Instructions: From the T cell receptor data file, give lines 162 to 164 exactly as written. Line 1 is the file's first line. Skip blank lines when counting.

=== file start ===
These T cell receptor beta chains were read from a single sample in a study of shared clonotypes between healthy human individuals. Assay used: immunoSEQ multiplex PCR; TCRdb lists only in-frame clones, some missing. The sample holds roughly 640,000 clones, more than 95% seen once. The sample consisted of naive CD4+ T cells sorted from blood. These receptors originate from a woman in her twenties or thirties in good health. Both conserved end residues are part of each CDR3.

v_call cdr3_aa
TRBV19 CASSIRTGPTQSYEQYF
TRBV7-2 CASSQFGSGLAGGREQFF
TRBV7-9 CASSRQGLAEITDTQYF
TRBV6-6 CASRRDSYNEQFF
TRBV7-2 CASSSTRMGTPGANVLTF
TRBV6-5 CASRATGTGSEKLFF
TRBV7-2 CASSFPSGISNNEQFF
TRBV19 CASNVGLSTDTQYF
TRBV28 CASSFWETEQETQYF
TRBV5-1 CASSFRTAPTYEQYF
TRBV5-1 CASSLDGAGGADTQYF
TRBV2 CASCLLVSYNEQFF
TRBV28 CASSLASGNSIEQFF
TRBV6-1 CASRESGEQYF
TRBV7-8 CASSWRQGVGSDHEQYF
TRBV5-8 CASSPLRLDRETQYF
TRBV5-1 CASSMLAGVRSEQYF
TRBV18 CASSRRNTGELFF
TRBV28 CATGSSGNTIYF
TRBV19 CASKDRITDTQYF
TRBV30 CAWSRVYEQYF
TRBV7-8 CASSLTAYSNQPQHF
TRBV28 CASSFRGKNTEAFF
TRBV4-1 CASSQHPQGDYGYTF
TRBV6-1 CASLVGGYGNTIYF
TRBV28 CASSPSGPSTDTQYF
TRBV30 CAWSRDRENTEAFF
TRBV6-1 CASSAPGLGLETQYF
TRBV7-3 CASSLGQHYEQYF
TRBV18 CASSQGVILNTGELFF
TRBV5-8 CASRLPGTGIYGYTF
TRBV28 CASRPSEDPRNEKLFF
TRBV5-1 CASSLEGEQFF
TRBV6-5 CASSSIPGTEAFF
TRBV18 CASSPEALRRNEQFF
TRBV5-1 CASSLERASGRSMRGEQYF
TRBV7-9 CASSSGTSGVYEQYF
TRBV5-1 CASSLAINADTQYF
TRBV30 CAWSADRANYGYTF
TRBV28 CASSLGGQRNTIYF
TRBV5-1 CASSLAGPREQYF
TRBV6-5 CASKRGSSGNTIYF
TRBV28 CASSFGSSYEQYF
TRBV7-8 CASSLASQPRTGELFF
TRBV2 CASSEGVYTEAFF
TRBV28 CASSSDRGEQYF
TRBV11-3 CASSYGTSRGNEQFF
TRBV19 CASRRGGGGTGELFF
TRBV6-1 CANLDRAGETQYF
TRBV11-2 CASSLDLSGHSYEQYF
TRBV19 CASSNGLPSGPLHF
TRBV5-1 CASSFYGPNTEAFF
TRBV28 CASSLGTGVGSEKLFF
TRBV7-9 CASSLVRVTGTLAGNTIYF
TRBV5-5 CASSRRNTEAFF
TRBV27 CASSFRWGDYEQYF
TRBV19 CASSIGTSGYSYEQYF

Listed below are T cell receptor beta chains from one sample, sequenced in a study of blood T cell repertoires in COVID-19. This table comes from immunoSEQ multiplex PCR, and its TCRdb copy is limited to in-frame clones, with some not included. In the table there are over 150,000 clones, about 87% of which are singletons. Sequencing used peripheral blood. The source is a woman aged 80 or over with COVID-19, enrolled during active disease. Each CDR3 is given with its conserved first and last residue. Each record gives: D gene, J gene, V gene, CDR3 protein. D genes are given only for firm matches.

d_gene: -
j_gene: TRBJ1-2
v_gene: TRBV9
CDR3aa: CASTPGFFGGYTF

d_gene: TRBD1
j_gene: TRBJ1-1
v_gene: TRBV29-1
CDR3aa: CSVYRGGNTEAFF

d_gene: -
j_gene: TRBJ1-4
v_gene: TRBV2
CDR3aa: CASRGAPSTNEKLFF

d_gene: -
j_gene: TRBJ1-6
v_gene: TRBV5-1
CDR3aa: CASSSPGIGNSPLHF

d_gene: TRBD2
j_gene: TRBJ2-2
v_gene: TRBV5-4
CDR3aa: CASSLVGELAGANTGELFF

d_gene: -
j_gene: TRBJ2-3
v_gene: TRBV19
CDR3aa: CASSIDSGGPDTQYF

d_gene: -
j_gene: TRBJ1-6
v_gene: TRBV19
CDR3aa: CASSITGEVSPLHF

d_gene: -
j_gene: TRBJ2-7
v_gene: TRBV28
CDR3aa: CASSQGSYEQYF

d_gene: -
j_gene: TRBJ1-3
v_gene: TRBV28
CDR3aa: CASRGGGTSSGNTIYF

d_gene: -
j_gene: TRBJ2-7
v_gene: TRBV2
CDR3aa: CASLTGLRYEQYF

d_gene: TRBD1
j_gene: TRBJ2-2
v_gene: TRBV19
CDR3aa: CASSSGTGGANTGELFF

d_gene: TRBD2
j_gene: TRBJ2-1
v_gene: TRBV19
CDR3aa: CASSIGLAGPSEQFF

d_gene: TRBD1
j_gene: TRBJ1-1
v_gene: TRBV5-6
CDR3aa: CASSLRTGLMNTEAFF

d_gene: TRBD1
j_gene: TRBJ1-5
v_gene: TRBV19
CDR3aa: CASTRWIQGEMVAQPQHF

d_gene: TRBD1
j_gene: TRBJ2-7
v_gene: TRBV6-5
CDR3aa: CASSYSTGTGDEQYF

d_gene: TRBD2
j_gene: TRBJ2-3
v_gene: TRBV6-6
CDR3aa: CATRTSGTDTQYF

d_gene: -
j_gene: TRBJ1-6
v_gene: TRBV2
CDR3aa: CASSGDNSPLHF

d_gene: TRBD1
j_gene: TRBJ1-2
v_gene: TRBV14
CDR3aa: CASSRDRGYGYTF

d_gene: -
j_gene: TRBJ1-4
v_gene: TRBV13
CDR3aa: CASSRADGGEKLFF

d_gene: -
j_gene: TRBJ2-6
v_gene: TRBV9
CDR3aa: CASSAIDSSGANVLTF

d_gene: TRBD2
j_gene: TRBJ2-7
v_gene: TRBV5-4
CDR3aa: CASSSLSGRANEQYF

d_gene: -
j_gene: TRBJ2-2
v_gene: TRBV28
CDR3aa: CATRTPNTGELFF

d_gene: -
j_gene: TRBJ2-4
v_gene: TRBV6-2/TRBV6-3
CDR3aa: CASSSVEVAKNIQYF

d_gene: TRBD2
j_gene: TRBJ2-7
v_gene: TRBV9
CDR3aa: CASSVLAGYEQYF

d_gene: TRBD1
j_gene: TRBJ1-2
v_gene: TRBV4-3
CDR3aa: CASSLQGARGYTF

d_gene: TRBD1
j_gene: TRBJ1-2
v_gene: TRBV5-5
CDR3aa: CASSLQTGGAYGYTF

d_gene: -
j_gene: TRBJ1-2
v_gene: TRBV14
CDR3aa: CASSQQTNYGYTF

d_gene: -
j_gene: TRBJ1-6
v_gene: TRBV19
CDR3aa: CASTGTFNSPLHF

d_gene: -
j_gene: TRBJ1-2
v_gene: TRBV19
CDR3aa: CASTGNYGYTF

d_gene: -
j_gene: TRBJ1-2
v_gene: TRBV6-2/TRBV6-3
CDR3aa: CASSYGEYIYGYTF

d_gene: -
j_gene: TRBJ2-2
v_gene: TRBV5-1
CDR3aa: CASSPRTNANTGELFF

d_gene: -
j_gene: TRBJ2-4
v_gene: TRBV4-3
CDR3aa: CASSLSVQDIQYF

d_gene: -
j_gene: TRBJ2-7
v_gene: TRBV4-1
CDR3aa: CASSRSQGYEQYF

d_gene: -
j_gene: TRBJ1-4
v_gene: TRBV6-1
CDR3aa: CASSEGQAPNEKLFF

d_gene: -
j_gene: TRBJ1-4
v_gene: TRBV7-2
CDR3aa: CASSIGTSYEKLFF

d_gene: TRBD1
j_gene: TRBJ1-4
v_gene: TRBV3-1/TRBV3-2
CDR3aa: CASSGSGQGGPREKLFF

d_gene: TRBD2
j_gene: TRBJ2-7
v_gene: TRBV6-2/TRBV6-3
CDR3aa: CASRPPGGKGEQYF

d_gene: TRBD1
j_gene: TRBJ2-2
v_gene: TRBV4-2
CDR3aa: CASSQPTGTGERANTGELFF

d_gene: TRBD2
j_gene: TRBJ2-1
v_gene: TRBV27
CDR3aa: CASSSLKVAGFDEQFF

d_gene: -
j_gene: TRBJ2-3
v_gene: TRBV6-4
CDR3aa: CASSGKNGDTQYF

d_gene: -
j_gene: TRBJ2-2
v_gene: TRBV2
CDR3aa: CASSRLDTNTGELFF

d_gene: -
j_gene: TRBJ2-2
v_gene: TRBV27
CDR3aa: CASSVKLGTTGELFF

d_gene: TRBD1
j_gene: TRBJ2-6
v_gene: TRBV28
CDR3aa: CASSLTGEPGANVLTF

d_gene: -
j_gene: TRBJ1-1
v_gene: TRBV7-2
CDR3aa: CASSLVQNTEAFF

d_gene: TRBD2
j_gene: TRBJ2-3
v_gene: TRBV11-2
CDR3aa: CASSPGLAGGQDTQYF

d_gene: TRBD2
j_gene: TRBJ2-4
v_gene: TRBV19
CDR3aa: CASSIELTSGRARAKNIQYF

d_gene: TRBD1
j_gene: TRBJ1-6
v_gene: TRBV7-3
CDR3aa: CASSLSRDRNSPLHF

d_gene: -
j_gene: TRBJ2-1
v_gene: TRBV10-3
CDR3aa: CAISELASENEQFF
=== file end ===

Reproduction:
j_gene: TRBJ1-2
v_gene: TRBV5-5
CDR3aa: CASSLQTGGAYGYTF